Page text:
An Australian home just isn’t complete without an outdoor deck area or ‘alfresco’. Good design, installation and maintenance of timber decks is vital to ensure that this part of the home will look fantastic for many years after construction.
This article sets out to address several design, installation and maintenance issues that, if ignored, can lead to serious problems; principally premature deterioration of the timber deck boards. HIA is often in the unfortunate position of assisting member’s manage problems associated with buildings works that haven’t performed as well as could be expected over a period of time.
Hardwood timber decking board installation is one such area where small mistakes can lead to expensive consequential rectification works. This information sheet highlights measures that, if adhered to, will help extend the life of hardwood timber decking boards and the subfloor structure. This article is not intended to be used as an installation guide.
Hardwood timber decking boards will maintain their appearance and form for a longer period of time if they’re covered by a roof. Whilst this isn’t always possible, a timber deck that is covered can deliver enormous benefits to the home owner, namely:
- The decking boards will not have to be re-oiled as often if the deck is protected from the full exposure of the weather
- As the boards won’t be exposed to the full weather extremes they won’t expand/contract as much, thereby reducing the likelihood of timber splitting, warping, cupping etc.
- The deck will require less cleaning – less leaves and dust will collect on the deck if the area is covered
- A covered timber deck can be used all year round which adds to the livability of the home
If the decking area cannot be covered it is worth considering using narrower decking boards as they shed water more readily and will therefore be less prone to warping.
Joist protection consists of rubber or other material placed on top of the joist but under the decking board. This will help protect the joist from water ponding in the decking board gaps which can lead to joists deteriorating prematurely. This is a fairly cheap product and will go a long way to protecting the joists and extending the life of the member. This is not a mandatory requirement but is now almost standard practice in the industry.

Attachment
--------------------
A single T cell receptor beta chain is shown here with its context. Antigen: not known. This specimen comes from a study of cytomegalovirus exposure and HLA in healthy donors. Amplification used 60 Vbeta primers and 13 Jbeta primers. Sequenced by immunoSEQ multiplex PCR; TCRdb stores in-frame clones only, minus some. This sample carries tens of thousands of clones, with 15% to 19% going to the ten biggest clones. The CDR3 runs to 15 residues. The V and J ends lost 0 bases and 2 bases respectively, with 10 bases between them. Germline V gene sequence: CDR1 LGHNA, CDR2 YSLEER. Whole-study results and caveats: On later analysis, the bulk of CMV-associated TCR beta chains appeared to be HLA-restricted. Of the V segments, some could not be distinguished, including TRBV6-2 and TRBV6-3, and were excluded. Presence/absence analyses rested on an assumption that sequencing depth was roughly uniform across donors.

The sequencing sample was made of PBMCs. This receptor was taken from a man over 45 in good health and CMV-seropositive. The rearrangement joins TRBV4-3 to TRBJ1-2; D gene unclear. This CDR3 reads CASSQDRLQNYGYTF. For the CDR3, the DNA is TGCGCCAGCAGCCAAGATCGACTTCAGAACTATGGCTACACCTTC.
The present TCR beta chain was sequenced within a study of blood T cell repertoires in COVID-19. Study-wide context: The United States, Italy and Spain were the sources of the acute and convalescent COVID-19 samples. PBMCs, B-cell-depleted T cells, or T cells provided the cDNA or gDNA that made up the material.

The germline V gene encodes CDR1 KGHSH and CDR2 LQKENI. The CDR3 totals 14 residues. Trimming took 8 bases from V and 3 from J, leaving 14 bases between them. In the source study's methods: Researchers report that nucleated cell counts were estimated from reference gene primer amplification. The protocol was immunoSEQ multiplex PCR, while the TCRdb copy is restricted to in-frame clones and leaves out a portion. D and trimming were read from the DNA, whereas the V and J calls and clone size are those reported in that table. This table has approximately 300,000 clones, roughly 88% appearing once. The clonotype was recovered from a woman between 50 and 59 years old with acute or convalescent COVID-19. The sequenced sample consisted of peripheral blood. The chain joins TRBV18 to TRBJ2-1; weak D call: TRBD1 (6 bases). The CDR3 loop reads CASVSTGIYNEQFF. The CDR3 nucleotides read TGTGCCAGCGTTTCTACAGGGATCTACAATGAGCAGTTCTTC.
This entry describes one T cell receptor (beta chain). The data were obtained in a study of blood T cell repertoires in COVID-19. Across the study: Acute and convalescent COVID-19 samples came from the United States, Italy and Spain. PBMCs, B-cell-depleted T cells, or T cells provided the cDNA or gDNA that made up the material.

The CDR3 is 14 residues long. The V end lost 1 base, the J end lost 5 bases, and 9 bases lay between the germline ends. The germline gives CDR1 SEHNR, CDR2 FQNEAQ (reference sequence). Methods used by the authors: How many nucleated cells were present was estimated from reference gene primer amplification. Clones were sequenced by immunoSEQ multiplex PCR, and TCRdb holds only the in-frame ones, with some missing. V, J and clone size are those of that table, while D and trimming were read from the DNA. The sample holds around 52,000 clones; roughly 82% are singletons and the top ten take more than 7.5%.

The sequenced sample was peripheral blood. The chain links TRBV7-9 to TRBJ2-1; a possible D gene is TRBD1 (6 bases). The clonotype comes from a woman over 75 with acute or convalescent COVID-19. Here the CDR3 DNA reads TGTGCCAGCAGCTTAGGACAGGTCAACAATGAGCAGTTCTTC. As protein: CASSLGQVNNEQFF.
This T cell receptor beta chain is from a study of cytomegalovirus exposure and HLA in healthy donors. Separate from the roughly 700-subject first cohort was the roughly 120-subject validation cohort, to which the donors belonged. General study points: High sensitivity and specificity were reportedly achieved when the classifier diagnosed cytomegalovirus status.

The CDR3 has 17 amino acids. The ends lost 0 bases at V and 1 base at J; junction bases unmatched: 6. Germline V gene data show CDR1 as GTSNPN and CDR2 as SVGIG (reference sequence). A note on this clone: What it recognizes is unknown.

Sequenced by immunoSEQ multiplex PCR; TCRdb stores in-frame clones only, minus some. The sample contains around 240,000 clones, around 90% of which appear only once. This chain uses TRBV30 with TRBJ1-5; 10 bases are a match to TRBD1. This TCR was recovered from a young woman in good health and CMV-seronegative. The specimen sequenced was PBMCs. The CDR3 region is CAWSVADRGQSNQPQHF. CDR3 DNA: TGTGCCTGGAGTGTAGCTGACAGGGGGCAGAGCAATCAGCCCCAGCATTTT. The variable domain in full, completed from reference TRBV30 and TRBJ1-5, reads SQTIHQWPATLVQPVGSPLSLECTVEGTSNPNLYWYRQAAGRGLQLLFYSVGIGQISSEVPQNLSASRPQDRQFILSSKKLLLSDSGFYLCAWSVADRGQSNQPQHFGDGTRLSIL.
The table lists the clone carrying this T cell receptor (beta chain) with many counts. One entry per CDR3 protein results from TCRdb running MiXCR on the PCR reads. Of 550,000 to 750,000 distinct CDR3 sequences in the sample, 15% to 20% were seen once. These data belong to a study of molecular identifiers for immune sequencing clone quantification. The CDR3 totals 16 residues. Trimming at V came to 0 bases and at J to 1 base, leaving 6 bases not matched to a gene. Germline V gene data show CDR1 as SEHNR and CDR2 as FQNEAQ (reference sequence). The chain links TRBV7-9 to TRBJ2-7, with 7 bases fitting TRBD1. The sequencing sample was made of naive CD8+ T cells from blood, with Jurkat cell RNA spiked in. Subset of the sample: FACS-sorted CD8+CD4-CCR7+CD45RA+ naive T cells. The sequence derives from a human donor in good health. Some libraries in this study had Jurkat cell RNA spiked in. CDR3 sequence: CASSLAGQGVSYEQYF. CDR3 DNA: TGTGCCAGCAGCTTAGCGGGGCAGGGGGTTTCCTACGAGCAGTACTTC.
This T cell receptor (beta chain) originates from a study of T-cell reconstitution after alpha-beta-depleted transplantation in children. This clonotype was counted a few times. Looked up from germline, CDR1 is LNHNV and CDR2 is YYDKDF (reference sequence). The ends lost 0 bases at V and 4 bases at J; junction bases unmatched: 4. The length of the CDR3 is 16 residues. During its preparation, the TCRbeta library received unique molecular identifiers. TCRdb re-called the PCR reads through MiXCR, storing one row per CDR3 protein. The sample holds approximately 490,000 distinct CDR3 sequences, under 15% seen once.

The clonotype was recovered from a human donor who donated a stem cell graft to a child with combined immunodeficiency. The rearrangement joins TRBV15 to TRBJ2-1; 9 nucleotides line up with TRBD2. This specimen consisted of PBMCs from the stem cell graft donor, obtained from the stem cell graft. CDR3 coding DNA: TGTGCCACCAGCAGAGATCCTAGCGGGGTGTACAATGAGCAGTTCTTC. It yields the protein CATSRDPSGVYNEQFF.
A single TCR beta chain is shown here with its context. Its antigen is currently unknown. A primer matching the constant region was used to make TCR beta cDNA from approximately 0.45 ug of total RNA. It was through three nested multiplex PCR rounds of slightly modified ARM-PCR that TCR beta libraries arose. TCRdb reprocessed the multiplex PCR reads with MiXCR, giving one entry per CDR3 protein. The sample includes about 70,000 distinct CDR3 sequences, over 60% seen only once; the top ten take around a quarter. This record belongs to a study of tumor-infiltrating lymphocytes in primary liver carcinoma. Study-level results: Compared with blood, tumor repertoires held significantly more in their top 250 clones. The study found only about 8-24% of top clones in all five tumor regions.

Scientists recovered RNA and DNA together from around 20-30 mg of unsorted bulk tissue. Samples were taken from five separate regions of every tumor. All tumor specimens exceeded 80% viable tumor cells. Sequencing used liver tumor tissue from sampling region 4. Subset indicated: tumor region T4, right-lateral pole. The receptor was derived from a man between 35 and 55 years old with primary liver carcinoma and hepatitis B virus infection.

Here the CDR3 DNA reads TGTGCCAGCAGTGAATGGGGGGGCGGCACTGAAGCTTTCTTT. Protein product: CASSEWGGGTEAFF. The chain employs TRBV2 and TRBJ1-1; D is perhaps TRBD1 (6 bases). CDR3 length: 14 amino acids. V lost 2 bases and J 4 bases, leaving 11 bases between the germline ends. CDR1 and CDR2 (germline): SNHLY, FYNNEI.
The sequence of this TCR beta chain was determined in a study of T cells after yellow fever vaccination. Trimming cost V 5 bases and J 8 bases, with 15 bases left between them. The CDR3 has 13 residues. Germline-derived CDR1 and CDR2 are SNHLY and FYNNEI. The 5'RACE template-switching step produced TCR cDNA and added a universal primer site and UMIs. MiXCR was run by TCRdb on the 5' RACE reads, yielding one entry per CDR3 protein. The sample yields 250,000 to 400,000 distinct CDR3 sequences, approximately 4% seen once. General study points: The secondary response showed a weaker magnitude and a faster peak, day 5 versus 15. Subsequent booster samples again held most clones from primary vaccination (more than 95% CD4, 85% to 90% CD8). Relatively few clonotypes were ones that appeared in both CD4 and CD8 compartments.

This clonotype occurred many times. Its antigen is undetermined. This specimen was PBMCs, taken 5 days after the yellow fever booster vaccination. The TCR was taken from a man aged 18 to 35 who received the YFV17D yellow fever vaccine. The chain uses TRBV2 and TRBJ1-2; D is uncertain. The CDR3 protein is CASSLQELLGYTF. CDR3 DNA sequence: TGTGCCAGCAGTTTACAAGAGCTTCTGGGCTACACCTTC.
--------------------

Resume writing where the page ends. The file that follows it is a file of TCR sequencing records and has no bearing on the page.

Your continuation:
Boards may be laid reeded side up or down; however installing board’s reeded side up for the reason that the grooves in the board will act as a non-slip surface is erroneous. The grooves in the boards will without vigilant cleaning, invariably act as a dirt and grime collection area which will in turn make the boards a slip hazard and lead to premature deterioration. It would be prudent to always lay hardwood timber decking with the reeded side down.
Decking board spacing is an important consideration, however there is no regulatory standard stipulating a definite figure. Timber industry groups generally will suggest a gap of 3mm for 90mm boards and up to 5mm for wider boards, once again this is a suggested and nominal dimension. Installers will need to consider the timber species, the moisture content of the timber, climatic conditions and local experience when determining the distance between timber decking boards. Installing boards with larger gaps than suggested could create a trip hazard and installers should be wary of deviating from industry recommendations.
All surfaces of decking boards are required to be sealed with a water repellent preservative or oil based primer plus one coat of the selected finish (this includes cut ends) prior to laying.
Predrilling of decking boards at butt joints is recommended with a suggested drill bit size approximately 80% of the diameter of the nails suggested.
The nails should be finished flush with decking board surface and not punched as this can lead to premature deterioration of the decking boards. Installers should be particularly wary of this point when fixing decking boards with a nail gun.
Installers must make owners aware that they need to maintain their timber deck with regular cleaning such as sweeping and removal of garden debris. The use of a hose or a pressure cleaner should be discouraged.
Home owners must further be advised of the need to frequently reapply coatings to decking boards to prevent premature deterioration of the decking boards. The regularity of these recoating’s must be judged according to individual siting conditions where differences in the amount of exposure to the weather will greatly determine the regularity of maintenance required for a particular timber deck.
An outdoor hardwood timber deck can be a great entertaining area and serve the home owners for many years provided good design, installation and maintenance is performed on the decking area.
For more information HIA members can contact HIA Building Services staff on 1300 650 620 or email@example.com.
HIA Executive Director – Hunter